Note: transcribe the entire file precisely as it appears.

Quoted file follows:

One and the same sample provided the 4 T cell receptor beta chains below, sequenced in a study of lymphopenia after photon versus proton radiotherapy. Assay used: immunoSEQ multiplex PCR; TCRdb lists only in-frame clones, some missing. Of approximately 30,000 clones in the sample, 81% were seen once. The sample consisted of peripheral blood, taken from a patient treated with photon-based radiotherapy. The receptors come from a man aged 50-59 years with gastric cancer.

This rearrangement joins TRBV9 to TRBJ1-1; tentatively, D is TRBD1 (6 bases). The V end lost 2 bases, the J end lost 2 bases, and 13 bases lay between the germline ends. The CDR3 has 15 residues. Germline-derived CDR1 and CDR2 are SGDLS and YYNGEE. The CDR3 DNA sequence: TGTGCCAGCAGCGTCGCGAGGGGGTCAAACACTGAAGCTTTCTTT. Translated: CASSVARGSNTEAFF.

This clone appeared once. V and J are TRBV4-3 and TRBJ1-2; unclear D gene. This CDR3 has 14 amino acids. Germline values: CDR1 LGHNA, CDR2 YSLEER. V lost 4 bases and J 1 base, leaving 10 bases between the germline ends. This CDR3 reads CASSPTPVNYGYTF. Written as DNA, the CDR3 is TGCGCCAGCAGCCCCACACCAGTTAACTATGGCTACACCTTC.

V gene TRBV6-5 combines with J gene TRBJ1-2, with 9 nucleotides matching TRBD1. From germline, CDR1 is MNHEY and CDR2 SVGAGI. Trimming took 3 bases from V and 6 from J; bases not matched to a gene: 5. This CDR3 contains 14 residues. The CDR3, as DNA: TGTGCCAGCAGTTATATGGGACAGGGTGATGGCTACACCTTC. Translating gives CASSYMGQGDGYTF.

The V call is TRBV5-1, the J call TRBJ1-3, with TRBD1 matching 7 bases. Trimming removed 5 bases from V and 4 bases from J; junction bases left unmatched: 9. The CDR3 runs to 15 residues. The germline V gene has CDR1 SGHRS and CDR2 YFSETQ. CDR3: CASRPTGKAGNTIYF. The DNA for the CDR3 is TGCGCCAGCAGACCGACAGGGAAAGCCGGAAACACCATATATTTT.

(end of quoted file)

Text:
One and the same sample provided the 4 T cell receptor beta chains below, sequenced in a study of lymphopenia after photon versus proton radiotherapy. Assay used: immunoSEQ multiplex PCR; TCRdb lists only in-frame clones, some missing. Of approximately 30,000 clones in the sample, 81% were seen once. The sample consisted of peripheral blood, taken from a patient treated with photon-based radiotherapy. The receptors come from a man aged 50-59 years with gastric cancer.

This rearrangement joins TRBV9 to TRBJ1-1; tentatively, D is TRBD1 (6 bases). The V end lost 2 bases, the J end lost 2 bases, and 13 bases lay between the germline ends. The CDR3 has 15 residues. Germline-derived CDR1 and CDR2 are SGDLS and YYNGEE. The CDR3 DNA sequence: TGTGCCAGCAGCGTCGCGAGGGGGTCAAACACTGAAGCTTTCTTT. Translated: CASSVARGSNTEAFF.

This clone appeared once. V and J are TRBV4-3 and TRBJ1-2; unclear D gene. This CDR3 has 14 amino acids. Germline values: CDR1 LGHNA, CDR2 YSLEER. V lost 4 bases and J 1 base, leaving 10 bases between the germline ends. This CDR3 reads CASSPTPVNYGYTF. Written as DNA, the CDR3 is TGCGCCAGCAGCCCCACACCAGTTAACTATGGCTACACCTTC.

V gene TRBV6-5 combines with J gene TRBJ1-2, with 9 nucleotides matching TRBD1. From germline, CDR1 is MNHEY and CDR2 SVGAGI. Trimming took 3 bases from V and 6 from J; bases not matched to a gene: 5. This CDR3 contains 14 residues. The CDR3, as DNA: TGTGCCAGCAGTTATATGGGACAGGGTGATGGCTACACCTTC. Translating gives CASSYMGQGDGYTF.

The V call is TRBV5-1, the J call TRBJ1-3, with TRBD1 matching 7 bases. Trimming removed 5 bases from V and 4 bases from J; junction bases left unmatched: 9. The CDR3 runs to 15 residues. The germline V gene has CDR1 SGHRS and CDR2 YFSETQ. CDR3: CASRPTGKAGNTIYF. The DNA for the CDR3 is TGCGCCAGCAGACCGACAGGGAAAGCCGGAAACACCATATATTTT.